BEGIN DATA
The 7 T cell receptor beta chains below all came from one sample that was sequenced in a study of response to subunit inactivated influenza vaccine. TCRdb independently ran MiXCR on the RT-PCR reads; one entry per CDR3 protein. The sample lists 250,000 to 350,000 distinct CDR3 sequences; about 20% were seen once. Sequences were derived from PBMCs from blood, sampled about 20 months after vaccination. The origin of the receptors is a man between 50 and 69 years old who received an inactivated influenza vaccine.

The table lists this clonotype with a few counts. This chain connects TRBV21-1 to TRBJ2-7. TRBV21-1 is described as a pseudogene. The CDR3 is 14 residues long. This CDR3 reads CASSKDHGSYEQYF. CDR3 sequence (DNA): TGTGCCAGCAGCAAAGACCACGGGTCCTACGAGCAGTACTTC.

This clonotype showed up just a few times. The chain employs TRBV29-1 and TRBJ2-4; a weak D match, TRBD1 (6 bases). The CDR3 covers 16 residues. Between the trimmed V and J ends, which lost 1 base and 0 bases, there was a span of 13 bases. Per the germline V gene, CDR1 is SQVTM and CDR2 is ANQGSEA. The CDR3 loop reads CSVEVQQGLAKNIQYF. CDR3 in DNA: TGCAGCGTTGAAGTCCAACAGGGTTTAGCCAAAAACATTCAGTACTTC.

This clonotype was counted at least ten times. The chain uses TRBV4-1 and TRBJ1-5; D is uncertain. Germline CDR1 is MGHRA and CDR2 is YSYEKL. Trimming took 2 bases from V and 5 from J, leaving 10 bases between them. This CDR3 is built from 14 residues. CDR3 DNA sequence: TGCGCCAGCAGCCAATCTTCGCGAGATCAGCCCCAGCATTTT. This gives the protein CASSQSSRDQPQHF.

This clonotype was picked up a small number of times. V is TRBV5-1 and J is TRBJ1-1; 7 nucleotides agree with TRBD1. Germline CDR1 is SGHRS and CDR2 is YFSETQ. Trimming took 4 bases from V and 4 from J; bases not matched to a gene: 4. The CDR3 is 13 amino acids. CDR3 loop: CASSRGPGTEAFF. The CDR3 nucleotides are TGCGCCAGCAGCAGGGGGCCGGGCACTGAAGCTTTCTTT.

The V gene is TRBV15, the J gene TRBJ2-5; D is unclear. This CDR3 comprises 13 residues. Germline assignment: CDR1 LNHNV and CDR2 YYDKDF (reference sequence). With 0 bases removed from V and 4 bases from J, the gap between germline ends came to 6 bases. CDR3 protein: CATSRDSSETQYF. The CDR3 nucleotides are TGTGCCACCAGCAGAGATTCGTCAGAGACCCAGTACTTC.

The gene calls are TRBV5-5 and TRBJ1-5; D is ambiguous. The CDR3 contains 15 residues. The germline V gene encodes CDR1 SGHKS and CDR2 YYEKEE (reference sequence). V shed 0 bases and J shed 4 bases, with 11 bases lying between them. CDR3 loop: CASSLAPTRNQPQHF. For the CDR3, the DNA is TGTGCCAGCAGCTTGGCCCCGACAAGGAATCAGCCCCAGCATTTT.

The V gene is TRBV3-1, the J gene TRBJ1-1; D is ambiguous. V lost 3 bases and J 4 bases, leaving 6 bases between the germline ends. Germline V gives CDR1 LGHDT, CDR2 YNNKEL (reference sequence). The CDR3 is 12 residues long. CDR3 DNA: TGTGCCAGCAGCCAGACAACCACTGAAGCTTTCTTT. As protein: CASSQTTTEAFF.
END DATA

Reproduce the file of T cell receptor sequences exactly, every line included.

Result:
The 7 T cell receptor beta chains below all came from one sample that was sequenced in a study of response to subunit inactivated influenza vaccine. TCRdb independently ran MiXCR on the RT-PCR reads; one entry per CDR3 protein. The sample lists 250,000 to 350,000 distinct CDR3 sequences; about 20% were seen once. Sequences were derived from PBMCs from blood, sampled about 20 months after vaccination. The origin of the receptors is a man between 50 and 69 years old who received an inactivated influenza vaccine.

The table lists this clonotype with a few counts. This chain connects TRBV21-1 to TRBJ2-7. TRBV21-1 is described as a pseudogene. The CDR3 is 14 residues long. This CDR3 reads CASSKDHGSYEQYF. CDR3 sequence (DNA): TGTGCCAGCAGCAAAGACCACGGGTCCTACGAGCAGTACTTC.

This clonotype showed up just a few times. The chain employs TRBV29-1 and TRBJ2-4; a weak D match, TRBD1 (6 bases). The CDR3 covers 16 residues. Between the trimmed V and J ends, which lost 1 base and 0 bases, there was a span of 13 bases. Per the germline V gene, CDR1 is SQVTM and CDR2 is ANQGSEA. The CDR3 loop reads CSVEVQQGLAKNIQYF. CDR3 in DNA: TGCAGCGTTGAAGTCCAACAGGGTTTAGCCAAAAACATTCAGTACTTC.

This clonotype was counted at least ten times. The chain uses TRBV4-1 and TRBJ1-5; D is uncertain. Germline CDR1 is MGHRA and CDR2 is YSYEKL. Trimming took 2 bases from V and 5 from J, leaving 10 bases between them. This CDR3 is built from 14 residues. CDR3 DNA sequence: TGCGCCAGCAGCCAATCTTCGCGAGATCAGCCCCAGCATTTT. This gives the protein CASSQSSRDQPQHF.

This clonotype was picked up a small number of times. V is TRBV5-1 and J is TRBJ1-1; 7 nucleotides agree with TRBD1. Germline CDR1 is SGHRS and CDR2 is YFSETQ. Trimming took 4 bases from V and 4 from J; bases not matched to a gene: 4. The CDR3 is 13 amino acids. CDR3 loop: CASSRGPGTEAFF. The CDR3 nucleotides are TGCGCCAGCAGCAGGGGGCCGGGCACTGAAGCTTTCTTT.

The V gene is TRBV15, the J gene TRBJ2-5; D is unclear. This CDR3 comprises 13 residues. Germline assignment: CDR1 LNHNV and CDR2 YYDKDF (reference sequence). With 0 bases removed from V and 4 bases from J, the gap between germline ends came to 6 bases. CDR3 protein: CATSRDSSETQYF. The CDR3 nucleotides are TGTGCCACCAGCAGAGATTCGTCAGAGACCCAGTACTTC.

The gene calls are TRBV5-5 and TRBJ1-5; D is ambiguous. The CDR3 contains 15 residues. The germline V gene encodes CDR1 SGHKS and CDR2 YYEKEE (reference sequence). V shed 0 bases and J shed 4 bases, with 11 bases lying between them. CDR3 loop: CASSLAPTRNQPQHF. For the CDR3, the DNA is TGTGCCAGCAGCTTGGCCCCGACAAGGAATCAGCCCCAGCATTTT.

The V gene is TRBV3-1, the J gene TRBJ1-1; D is ambiguous. V lost 3 bases and J 4 bases, leaving 6 bases between the germline ends. Germline V gives CDR1 LGHDT, CDR2 YNNKEL (reference sequence). The CDR3 is 12 residues long. CDR3 DNA: TGTGCCAGCAGCCAGACAACCACTGAAGCTTTCTTT. As protein: CASSQTTTEAFF.